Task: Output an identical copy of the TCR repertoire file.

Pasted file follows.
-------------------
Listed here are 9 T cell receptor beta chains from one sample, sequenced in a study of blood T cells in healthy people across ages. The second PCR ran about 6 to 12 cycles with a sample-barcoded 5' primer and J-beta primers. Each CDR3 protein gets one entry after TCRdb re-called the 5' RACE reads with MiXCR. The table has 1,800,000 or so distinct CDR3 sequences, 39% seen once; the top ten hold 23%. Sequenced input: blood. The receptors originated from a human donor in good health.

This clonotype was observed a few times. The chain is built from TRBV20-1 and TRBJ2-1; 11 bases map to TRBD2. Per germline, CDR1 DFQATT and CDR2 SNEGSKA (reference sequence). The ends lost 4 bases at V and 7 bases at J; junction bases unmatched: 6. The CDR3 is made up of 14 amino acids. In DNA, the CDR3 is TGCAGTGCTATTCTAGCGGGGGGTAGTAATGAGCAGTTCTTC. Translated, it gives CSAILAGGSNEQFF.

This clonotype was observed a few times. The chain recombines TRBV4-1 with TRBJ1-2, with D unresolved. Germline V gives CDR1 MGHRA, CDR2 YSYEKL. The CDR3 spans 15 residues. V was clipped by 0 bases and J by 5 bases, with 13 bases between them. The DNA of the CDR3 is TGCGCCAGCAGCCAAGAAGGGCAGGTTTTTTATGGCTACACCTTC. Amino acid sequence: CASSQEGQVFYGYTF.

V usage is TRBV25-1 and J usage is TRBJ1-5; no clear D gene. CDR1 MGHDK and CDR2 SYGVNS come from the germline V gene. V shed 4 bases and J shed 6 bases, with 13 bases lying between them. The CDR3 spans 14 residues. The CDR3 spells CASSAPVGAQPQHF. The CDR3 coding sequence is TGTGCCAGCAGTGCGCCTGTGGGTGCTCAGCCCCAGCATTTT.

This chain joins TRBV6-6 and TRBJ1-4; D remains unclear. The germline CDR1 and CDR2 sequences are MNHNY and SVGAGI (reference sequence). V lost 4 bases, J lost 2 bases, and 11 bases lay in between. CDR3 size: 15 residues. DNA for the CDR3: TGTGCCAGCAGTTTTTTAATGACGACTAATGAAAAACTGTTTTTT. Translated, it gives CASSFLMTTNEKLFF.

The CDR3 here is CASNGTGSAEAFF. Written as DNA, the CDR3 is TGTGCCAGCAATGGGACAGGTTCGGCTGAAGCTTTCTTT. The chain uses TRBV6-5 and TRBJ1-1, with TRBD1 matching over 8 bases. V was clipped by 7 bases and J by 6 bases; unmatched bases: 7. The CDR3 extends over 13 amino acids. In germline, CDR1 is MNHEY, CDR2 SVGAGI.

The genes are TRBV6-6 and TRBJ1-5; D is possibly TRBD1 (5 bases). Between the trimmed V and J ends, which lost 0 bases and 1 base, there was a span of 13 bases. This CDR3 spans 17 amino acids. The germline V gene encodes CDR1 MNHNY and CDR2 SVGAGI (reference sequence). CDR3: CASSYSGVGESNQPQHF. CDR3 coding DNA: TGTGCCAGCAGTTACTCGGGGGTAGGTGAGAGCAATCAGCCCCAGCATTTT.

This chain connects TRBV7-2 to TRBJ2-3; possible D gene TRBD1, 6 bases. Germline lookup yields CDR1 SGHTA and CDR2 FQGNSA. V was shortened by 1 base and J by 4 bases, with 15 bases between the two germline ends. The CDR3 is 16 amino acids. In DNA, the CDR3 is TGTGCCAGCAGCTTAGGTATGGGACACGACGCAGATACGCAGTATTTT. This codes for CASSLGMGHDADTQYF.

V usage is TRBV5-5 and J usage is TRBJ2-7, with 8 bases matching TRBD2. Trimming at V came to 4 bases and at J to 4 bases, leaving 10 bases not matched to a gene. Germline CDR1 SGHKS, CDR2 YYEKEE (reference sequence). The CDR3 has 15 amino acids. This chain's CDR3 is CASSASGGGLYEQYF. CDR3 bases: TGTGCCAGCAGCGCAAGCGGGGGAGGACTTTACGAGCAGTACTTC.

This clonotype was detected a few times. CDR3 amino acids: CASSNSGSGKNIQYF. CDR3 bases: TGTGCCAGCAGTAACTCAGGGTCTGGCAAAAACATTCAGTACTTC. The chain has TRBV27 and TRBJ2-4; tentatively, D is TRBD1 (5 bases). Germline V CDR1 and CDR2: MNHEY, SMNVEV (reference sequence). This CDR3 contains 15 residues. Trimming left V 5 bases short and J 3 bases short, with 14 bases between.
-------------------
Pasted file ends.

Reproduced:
Listed here are 9 T cell receptor beta chains from one sample, sequenced in a study of blood T cells in healthy people across ages. The second PCR ran about 6 to 12 cycles with a sample-barcoded 5' primer and J-beta primers. Each CDR3 protein gets one entry after TCRdb re-called the 5' RACE reads with MiXCR. The table has 1,800,000 or so distinct CDR3 sequences, 39% seen once; the top ten hold 23%. Sequenced input: blood. The receptors originated from a human donor in good health.

This clonotype was observed a few times. The chain is built from TRBV20-1 and TRBJ2-1; 11 bases map to TRBD2. Per germline, CDR1 DFQATT and CDR2 SNEGSKA (reference sequence). The ends lost 4 bases at V and 7 bases at J; junction bases unmatched: 6. The CDR3 is made up of 14 amino acids. In DNA, the CDR3 is TGCAGTGCTATTCTAGCGGGGGGTAGTAATGAGCAGTTCTTC. Translated, it gives CSAILAGGSNEQFF.

This clonotype was observed a few times. The chain recombines TRBV4-1 with TRBJ1-2, with D unresolved. Germline V gives CDR1 MGHRA, CDR2 YSYEKL. The CDR3 spans 15 residues. V was clipped by 0 bases and J by 5 bases, with 13 bases between them. The DNA of the CDR3 is TGCGCCAGCAGCCAAGAAGGGCAGGTTTTTTATGGCTACACCTTC. Amino acid sequence: CASSQEGQVFYGYTF.

V usage is TRBV25-1 and J usage is TRBJ1-5; no clear D gene. CDR1 MGHDK and CDR2 SYGVNS come from the germline V gene. V shed 4 bases and J shed 6 bases, with 13 bases lying between them. The CDR3 spans 14 residues. The CDR3 spells CASSAPVGAQPQHF. The CDR3 coding sequence is TGTGCCAGCAGTGCGCCTGTGGGTGCTCAGCCCCAGCATTTT.

This chain joins TRBV6-6 and TRBJ1-4; D remains unclear. The germline CDR1 and CDR2 sequences are MNHNY and SVGAGI (reference sequence). V lost 4 bases, J lost 2 bases, and 11 bases lay in between. CDR3 size: 15 residues. DNA for the CDR3: TGTGCCAGCAGTTTTTTAATGACGACTAATGAAAAACTGTTTTTT. Translated, it gives CASSFLMTTNEKLFF.

The CDR3 here is CASNGTGSAEAFF. Written as DNA, the CDR3 is TGTGCCAGCAATGGGACAGGTTCGGCTGAAGCTTTCTTT. The chain uses TRBV6-5 and TRBJ1-1, with TRBD1 matching over 8 bases. V was clipped by 7 bases and J by 6 bases; unmatched bases: 7. The CDR3 extends over 13 amino acids. In germline, CDR1 is MNHEY, CDR2 SVGAGI.

The genes are TRBV6-6 and TRBJ1-5; D is possibly TRBD1 (5 bases). Between the trimmed V and J ends, which lost 0 bases and 1 base, there was a span of 13 bases. This CDR3 spans 17 amino acids. The germline V gene encodes CDR1 MNHNY and CDR2 SVGAGI (reference sequence). CDR3: CASSYSGVGESNQPQHF. CDR3 coding DNA: TGTGCCAGCAGTTACTCGGGGGTAGGTGAGAGCAATCAGCCCCAGCATTTT.

This chain connects TRBV7-2 to TRBJ2-3; possible D gene TRBD1, 6 bases. Germline lookup yields CDR1 SGHTA and CDR2 FQGNSA. V was shortened by 1 base and J by 4 bases, with 15 bases between the two germline ends. The CDR3 is 16 amino acids. In DNA, the CDR3 is TGTGCCAGCAGCTTAGGTATGGGACACGACGCAGATACGCAGTATTTT. This codes for CASSLGMGHDADTQYF.

V usage is TRBV5-5 and J usage is TRBJ2-7, with 8 bases matching TRBD2. Trimming at V came to 4 bases and at J to 4 bases, leaving 10 bases not matched to a gene. Germline CDR1 SGHKS, CDR2 YYEKEE (reference sequence). The CDR3 has 15 amino acids. This chain's CDR3 is CASSASGGGLYEQYF. CDR3 bases: TGTGCCAGCAGCGCAAGCGGGGGAGGACTTTACGAGCAGTACTTC.

This clonotype was detected a few times. CDR3 amino acids: CASSNSGSGKNIQYF. CDR3 bases: TGTGCCAGCAGTAACTCAGGGTCTGGCAAAAACATTCAGTACTTC. The chain has TRBV27 and TRBJ2-4; tentatively, D is TRBD1 (5 bases). Germline V CDR1 and CDR2: MNHEY, SMNVEV (reference sequence). This CDR3 contains 15 residues. Trimming left V 5 bases short and J 3 bases short, with 14 bases between.